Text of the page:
Spit or swallow?
Earlier this year, BBC television broadcast a light hearted travelogue presented by the wine guru Oz Clarke and the motoring journalist James May. Oz and James’ Big Wine Adventure played a fairly straight game. Clarke (a renowned wine lover and expert) was taking May (a renowed ale drinker) to France in order to educate him about the subtleties and delicacies of French wine. In keeping with the shambolic Englishmen-on-holiday look, they were exploring France in a big old Jag convertible. Predictably, and probably playing up to cameras, both men stood their ground: Clarke attempted to get May to appreciate to gentle flavours and nuances of each wine they tasted, while May did everything he could just to get Clarke to shut up and let him just drink the stuff.
Despite the best of intentions, I felt a lot like James May when I found myself at the Vigneron Indépendant Salon des vins at the Strasbourg Exhibition Centre at the weekend. I lost count of how many independent wine producers were in attendance, but perhaps the photograph above will help you work out just how big it was. The yellow banners hanging from the ceilings mark the five aisles that ran the length of the exhibition centre. This photo is taken half way down the hall, so imagine the same number of exhibitors behind the camera as well. Hundreds upon hundreds of vinyards and producers were representated, normally with two or three people at small stands. Upon entering the salon, your ticket could be exchanged for a wine glass, allowing you to browse the salon and try pretty much anything you fancy. Just don’t forget to sample the white wines before you move onto the red wines.
With my flatmate Adella, a bewildered couple of hours was spent milling up and down the aisles. It was probably quite obvious to anyone behind the stands that we were a pair of students hopelessly out of our depths. The true wine amateurs were there in full force. They could be spotted by their well thumbed catalogues and notebooks, in which the floorplan of the hall had been doodled on and marked with various symbols to mark particularly notable finds. As they started to make their purchases, little foldable trolleys would appear, and increasingly tall piles of cases would be strapped in.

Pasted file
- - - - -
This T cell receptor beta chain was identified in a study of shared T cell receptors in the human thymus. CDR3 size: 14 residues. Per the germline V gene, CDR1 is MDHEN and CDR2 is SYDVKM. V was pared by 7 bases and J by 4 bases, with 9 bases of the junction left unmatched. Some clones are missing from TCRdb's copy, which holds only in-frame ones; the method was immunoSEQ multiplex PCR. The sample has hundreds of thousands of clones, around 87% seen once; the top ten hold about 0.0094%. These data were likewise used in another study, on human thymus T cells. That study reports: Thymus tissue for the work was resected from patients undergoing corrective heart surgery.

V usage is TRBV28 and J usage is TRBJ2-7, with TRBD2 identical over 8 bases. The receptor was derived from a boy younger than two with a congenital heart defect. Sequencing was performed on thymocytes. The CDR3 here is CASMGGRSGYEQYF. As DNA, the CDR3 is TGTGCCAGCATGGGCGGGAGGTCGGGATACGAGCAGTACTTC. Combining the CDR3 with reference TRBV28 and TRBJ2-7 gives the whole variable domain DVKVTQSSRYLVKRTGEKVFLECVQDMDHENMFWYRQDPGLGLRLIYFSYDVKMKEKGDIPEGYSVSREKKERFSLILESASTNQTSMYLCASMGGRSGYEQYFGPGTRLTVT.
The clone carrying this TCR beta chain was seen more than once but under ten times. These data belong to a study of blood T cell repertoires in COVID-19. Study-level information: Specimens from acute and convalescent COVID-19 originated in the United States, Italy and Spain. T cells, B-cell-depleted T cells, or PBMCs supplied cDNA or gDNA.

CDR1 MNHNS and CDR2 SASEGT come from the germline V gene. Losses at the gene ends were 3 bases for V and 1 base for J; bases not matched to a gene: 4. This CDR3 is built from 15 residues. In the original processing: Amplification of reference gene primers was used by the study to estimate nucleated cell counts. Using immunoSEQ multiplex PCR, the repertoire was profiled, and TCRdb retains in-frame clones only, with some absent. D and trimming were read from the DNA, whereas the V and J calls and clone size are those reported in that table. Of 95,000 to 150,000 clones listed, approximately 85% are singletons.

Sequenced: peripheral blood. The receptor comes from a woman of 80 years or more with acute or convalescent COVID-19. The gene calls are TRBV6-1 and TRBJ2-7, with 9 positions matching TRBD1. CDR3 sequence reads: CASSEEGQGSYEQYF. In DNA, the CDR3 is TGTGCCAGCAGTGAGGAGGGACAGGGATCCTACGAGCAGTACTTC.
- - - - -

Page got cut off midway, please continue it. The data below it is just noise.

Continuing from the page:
I introduced myself to a few wine producers, hopelessly banking on being accepted for being inately charming, naïve and hopeless with French culture (Louis Theroux, I turn to you for guidance). The fiercesome complexity of French wine was soon apparent: whereas ‘new world’ wines can be classified by their origin remarkably easily, French wine can be described or classed according to it’s origin or grape, and those two can easily be carefully crafted blends of two more or more varieties. I sampled some sharp Bergerac Blancs, and a really fine Fitou. Sensing that we might not have been the most astute wine tasters in the hall, Adella and I made a bee-line for the free introduction to wine tasting at 15h00. In a small partitioned classroom at one end of the hall, a lively oeneologist was introducing the different parts of the vine and the grape, and the different wine producing regions of France. A tasting followed in which two whites and two reds were compared. They were, of course, two pairs of the most different wines that could be found. Using a nose that was designed (or evolved) for probing wine glasses, our guide taught us how to examine first the colour, then the aroma and finally the taste of the wine. Another Fitou in particular was astonishing: meaty and solid throughout the mouth, but suddenly on fire with spiciness when it found two small patches of my tongue at the back of my mouth.
What impressed me most about observing others who were in the course of the free-for-all dégustations (tasting) was the remarkable ease with which they would be able to swill the wine around their mouths and then, after no more than ten seconds, spit it out. It wasn’t the spitting of perfectly good wine that got me (I can respect that many people visiting this salon would have to drive home after tasting fifty or so wines). I was impressed with the ease with which they neatly projected the wine into the nearest receptacle. I tried several times to master this precise detail of the tasting process (which our diligent specialist had neglected to explain to us) and ended up leaving the exhibition hall with splatters of red wine down the front of my jumper. I’m going to just stick to swallowing from now on…